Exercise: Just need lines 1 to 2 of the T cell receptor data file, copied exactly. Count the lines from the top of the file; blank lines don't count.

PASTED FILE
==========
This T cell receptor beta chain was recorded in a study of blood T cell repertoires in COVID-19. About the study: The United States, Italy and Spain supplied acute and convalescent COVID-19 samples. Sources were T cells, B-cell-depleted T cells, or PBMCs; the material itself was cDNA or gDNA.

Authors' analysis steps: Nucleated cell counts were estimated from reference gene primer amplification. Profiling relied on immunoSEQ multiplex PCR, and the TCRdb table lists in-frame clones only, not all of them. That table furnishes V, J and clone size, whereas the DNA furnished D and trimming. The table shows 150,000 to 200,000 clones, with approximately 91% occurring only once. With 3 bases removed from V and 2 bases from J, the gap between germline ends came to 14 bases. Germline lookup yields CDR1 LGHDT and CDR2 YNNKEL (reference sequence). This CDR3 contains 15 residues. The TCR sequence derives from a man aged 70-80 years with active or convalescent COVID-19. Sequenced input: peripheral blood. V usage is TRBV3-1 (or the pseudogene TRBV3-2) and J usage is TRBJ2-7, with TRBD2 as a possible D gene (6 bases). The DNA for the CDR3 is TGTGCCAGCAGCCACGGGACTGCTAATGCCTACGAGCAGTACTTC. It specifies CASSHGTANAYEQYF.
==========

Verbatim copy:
This T cell receptor beta chain was recorded in a study of blood T cell repertoires in COVID-19. About the study: The United States, Italy and Spain supplied acute and convalescent COVID-19 samples. Sources were T cells, B-cell-depleted T cells, or PBMCs; the material itself was cDNA or gDNA.

Authors' analysis steps: Nucleated cell counts were estimated from reference gene primer amplification. Profiling relied on immunoSEQ multiplex PCR, and the TCRdb table lists in-frame clones only, not all of them. That table furnishes V, J and clone size, whereas the DNA furnished D and trimming. The table shows 150,000 to 200,000 clones, with approximately 91% occurring only once. With 3 bases removed from V and 2 bases from J, the gap between germline ends came to 14 bases. Germline lookup yields CDR1 LGHDT and CDR2 YNNKEL (reference sequence). This CDR3 contains 15 residues. The TCR sequence derives from a man aged 70-80 years with active or convalescent COVID-19. Sequenced input: peripheral blood. V usage is TRBV3-1 (or the pseudogene TRBV3-2) and J usage is TRBJ2-7, with TRBD2 as a possible D gene (6 bases). The DNA for the CDR3 is TGTGCCAGCAGCCACGGGACTGCTAATGCCTACGAGCAGTACTTC. It specifies CASSHGTANAYEQYF.